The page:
Obituary of Joan E. Deaderick
Deaderick, Joan Elizabeth of Burlington, MA, formerly of Carmel, NY and the Bronx. She leaves beloved longtime life partner Barbara L. Povey, niece Jennifer Deaderick, grand-niece Rosalind (Rosie) Deaderick Layman, and nephew Alexander Deaderick.
Joan always wanted to know how to make things work. As a child, she loved building and running toy trains with her father, Alfred, and tinkering with electrical sets with her brother, Jim. It was Joan who would fix the family car in her teens. In her later years, she loved telling the story as a teen building a light-dimming switch for a church stage production by placing two leads in a jar of salt-water.
The church was a consistent theme through her life. Her parents, Alfred and Rosalind, had met in the church the family attended in the Bronx, and it was a center of their social life. Joan’s interest ran deeper, as Joan’s interests usually did. Her lifelong exploration of Christianity was both mystical and intellectual, making conversations with her on the subject fascinating and illuminating.
Her love of science and figuring things out led her first to the Bronx High School of Science then to her mother’s alma mater, Hunter College at City University of New York. She would then earn a Master’s of Science in physics at the Ohio State University.
After graduation, she held jobs at IBM and Bell Labs. While she loved the work, being a woman in such a male-dominated field was tough and took a toll on her mental health.
She then pursued a PhD in her other great passion, music. In her teens, she and her friend Gerald had frequently taken the subway to Manhattan to watch world-class classical performances. This set her standards high. In her later years, she was still able to hear a single sub-par performance in a recorded piece, often to the point she couldn’t continue to listen, complaining to her partner, Barbara, about an errant oboe before switching it off.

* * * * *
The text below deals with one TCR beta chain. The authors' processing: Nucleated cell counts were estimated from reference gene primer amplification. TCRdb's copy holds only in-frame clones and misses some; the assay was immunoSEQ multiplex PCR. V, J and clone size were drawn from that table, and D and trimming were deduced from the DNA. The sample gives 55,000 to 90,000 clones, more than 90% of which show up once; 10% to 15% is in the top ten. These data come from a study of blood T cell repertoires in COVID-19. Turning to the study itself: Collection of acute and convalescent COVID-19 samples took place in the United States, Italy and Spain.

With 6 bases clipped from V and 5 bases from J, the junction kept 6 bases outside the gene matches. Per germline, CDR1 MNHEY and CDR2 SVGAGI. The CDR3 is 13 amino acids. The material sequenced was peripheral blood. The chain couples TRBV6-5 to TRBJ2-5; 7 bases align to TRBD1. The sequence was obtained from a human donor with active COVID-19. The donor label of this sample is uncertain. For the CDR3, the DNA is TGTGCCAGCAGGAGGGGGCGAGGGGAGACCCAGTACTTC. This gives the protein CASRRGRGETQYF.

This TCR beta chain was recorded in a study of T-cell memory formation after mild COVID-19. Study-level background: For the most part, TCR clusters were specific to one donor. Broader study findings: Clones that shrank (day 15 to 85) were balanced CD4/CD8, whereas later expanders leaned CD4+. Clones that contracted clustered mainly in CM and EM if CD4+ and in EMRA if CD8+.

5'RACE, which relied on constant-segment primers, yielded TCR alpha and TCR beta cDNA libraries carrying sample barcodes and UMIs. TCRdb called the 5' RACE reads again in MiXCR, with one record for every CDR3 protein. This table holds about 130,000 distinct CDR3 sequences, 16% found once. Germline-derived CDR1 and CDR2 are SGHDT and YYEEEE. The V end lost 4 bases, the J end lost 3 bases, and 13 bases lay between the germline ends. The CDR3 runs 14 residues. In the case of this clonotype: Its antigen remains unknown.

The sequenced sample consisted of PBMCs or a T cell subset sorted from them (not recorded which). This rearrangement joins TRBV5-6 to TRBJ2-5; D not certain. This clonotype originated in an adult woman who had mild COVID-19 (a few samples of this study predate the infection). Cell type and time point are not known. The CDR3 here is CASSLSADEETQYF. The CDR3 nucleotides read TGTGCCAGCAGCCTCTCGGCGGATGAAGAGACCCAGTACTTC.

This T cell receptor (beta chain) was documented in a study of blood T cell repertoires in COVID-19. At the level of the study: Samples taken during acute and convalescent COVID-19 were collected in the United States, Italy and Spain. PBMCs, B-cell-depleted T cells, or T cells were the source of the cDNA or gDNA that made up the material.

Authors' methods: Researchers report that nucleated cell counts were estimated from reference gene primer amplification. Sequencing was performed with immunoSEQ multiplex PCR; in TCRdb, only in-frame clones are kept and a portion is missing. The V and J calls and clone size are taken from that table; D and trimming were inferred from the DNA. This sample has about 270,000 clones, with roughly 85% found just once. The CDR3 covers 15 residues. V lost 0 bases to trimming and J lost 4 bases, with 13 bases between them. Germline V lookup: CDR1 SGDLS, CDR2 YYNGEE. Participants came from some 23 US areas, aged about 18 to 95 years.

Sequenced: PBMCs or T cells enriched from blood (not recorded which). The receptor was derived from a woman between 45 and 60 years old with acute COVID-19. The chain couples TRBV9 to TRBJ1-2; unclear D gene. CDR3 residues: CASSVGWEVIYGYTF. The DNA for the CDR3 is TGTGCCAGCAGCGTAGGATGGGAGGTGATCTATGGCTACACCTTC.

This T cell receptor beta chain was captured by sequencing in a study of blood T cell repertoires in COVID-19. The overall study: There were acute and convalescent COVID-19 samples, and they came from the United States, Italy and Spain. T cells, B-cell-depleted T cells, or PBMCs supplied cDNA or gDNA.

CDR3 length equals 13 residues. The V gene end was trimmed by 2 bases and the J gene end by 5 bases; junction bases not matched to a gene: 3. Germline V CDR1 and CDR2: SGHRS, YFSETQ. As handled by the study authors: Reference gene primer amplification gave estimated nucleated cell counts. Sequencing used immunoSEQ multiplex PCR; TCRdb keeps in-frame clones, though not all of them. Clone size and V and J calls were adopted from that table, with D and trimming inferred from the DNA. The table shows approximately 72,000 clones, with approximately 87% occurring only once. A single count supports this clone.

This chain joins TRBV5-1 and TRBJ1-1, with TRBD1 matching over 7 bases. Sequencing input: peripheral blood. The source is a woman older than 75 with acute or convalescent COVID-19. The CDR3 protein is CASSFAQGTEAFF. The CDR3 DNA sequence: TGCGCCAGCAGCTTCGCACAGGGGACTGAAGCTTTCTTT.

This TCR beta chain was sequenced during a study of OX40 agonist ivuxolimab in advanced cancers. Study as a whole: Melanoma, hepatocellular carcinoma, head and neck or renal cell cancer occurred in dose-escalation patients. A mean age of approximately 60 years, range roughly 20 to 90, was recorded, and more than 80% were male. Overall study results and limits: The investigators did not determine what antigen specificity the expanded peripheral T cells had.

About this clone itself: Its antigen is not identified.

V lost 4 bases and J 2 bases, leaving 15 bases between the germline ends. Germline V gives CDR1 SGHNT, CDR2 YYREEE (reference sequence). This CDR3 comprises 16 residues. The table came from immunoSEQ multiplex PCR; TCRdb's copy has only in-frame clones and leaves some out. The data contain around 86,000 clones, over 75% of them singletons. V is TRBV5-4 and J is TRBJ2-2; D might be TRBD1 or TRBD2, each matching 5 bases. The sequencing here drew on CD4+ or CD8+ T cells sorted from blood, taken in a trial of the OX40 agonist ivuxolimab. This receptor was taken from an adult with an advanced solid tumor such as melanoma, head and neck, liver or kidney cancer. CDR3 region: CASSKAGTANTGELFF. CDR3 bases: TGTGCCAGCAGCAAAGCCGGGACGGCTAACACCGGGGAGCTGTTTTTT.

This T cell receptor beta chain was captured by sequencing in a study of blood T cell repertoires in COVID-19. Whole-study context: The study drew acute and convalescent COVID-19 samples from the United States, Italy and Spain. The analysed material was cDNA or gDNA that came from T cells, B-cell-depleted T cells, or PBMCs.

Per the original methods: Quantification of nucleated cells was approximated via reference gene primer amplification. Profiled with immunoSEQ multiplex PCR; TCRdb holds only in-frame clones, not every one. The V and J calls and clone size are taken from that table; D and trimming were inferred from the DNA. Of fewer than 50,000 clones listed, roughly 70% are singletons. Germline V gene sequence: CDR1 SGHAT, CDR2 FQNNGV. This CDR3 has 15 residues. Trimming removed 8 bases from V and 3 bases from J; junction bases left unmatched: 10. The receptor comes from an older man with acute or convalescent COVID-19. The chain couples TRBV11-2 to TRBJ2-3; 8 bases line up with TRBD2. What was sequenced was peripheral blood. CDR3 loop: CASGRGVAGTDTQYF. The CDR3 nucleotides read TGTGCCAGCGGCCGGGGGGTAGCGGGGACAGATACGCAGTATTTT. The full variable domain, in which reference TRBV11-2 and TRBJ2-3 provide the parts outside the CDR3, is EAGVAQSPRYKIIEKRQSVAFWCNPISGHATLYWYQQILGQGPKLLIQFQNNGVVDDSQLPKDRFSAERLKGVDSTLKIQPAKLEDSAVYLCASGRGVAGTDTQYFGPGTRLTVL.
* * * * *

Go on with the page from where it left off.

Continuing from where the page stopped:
Though she never completed the PhD, her pursuit of it enabled her to spend many happy years learning everything she could about Baroque music.
Not much of a living could be made in Baroque classical analysis, so she was open to the possibility when her brother lured her to Boston to become a computer programmer. It was the late Seventies, when everything was still on mainframes with terminals. She worked at Cortex and Digital, and was a natural at computer code, as her brother knew she would be.
Music continued to be an essential part of her life with her 50-year side gig as a church organist. The organ was the perfect instrument for her, complicatedly technical and resoundingly dramatic. She played several string instruments as well, many from the Baroque period, and was often brought in to play for special performances with church musical groups, bringing her great joy.
Her work as a musician would eventually bring her to Grace Episcopal Church in Medford, where she met her dear friends Wiley and Michael. With their support and encouragement, Joan came out to her mother. At first her mother was surprised, but then was as accepting of it as you’d expect a lifelong New Yorker to be.
This gave her the courage to romantically pursue Barbara, a stunning soprano in the church choir. Twenty-seven years later, Joan’s greatest sadness when she knew she was dying was that she wouldn’t have more time to spend with her true love.
A memorial service will be held on Saturday, October 21st at 10 a.m. in the Church of Our Saviour, Joan’s beloved religious community, 21 Marathon Street, Arlington, Massachusetts.
Contributions may be made to the Church of Our Saviour Accessibility Fund, 21 Marathon St., Arlington, MA 02474
Edward V. Sullivan
43 Winn Street
Burlington, MA 01803
Ph: (781) 272-0050